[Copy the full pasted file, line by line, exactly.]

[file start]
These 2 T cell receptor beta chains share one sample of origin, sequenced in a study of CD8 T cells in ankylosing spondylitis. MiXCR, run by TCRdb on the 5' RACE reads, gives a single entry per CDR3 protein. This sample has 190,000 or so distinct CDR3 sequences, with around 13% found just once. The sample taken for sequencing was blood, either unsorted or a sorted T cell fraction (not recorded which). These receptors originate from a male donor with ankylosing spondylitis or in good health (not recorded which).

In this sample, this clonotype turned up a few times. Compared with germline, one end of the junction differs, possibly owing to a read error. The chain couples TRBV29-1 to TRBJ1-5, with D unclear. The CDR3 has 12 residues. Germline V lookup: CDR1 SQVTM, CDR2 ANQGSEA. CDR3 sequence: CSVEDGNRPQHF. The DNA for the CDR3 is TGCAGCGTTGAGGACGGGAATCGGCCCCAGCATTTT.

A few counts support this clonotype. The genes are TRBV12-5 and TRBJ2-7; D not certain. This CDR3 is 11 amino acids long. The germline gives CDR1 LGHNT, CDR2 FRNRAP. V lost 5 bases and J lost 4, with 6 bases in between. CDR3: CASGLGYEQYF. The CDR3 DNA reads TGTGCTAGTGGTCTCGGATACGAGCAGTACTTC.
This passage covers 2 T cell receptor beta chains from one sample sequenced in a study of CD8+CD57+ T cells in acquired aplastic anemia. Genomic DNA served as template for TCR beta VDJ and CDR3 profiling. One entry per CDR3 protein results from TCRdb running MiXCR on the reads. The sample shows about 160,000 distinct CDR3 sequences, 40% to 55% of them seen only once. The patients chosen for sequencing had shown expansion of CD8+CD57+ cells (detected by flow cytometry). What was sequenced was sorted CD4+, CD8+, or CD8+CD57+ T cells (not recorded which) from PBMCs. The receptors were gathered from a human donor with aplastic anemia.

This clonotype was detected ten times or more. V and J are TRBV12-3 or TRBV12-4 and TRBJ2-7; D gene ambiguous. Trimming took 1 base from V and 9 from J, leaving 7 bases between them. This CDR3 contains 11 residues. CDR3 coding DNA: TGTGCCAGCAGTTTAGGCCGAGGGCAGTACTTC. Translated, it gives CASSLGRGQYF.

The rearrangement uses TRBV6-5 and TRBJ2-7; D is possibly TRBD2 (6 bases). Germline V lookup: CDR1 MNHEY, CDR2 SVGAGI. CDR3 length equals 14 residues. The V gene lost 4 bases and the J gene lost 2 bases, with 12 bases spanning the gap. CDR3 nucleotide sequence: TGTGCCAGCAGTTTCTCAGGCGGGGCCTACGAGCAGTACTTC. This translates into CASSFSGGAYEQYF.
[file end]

These 2 T cell receptor beta chains share one sample of origin, sequenced in a study of CD8 T cells in ankylosing spondylitis. MiXCR, run by TCRdb on the 5' RACE reads, gives a single entry per CDR3 protein. This sample has 190,000 or so distinct CDR3 sequences, with around 13% found just once. The sample taken for sequencing was blood, either unsorted or a sorted T cell fraction (not recorded which). These receptors originate from a male donor with ankylosing spondylitis or in good health (not recorded which).

In this sample, this clonotype turned up a few times. Compared with germline, one end of the junction differs, possibly owing to a read error. The chain couples TRBV29-1 to TRBJ1-5, with D unclear. The CDR3 has 12 residues. Germline V lookup: CDR1 SQVTM, CDR2 ANQGSEA. CDR3 sequence: CSVEDGNRPQHF. The DNA for the CDR3 is TGCAGCGTTGAGGACGGGAATCGGCCCCAGCATTTT.

A few counts support this clonotype. The genes are TRBV12-5 and TRBJ2-7; D not certain. This CDR3 is 11 amino acids long. The germline gives CDR1 LGHNT, CDR2 FRNRAP. V lost 5 bases and J lost 4, with 6 bases in between. CDR3: CASGLGYEQYF. The CDR3 DNA reads TGTGCTAGTGGTCTCGGATACGAGCAGTACTTC.
This passage covers 2 T cell receptor beta chains from one sample sequenced in a study of CD8+CD57+ T cells in acquired aplastic anemia. Genomic DNA served as template for TCR beta VDJ and CDR3 profiling. One entry per CDR3 protein results from TCRdb running MiXCR on the reads. The sample shows about 160,000 distinct CDR3 sequences, 40% to 55% of them seen only once. The patients chosen for sequencing had shown expansion of CD8+CD57+ cells (detected by flow cytometry). What was sequenced was sorted CD4+, CD8+, or CD8+CD57+ T cells (not recorded which) from PBMCs. The receptors were gathered from a human donor with aplastic anemia.

This clonotype was detected ten times or more. V and J are TRBV12-3 or TRBV12-4 and TRBJ2-7; D gene ambiguous. Trimming took 1 base from V and 9 from J, leaving 7 bases between them. This CDR3 contains 11 residues. CDR3 coding DNA: TGTGCCAGCAGTTTAGGCCGAGGGCAGTACTTC. Translated, it gives CASSLGRGQYF.

The rearrangement uses TRBV6-5 and TRBJ2-7; D is possibly TRBD2 (6 bases). Germline V lookup: CDR1 MNHEY, CDR2 SVGAGI. CDR3 length equals 14 residues. The V gene lost 4 bases and the J gene lost 2 bases, with 12 bases spanning the gap. CDR3 nucleotide sequence: TGTGCCAGCAGTTTCTCAGGCGGGGCCTACGAGCAGTACTTC. This translates into CASSFSGGAYEQYF.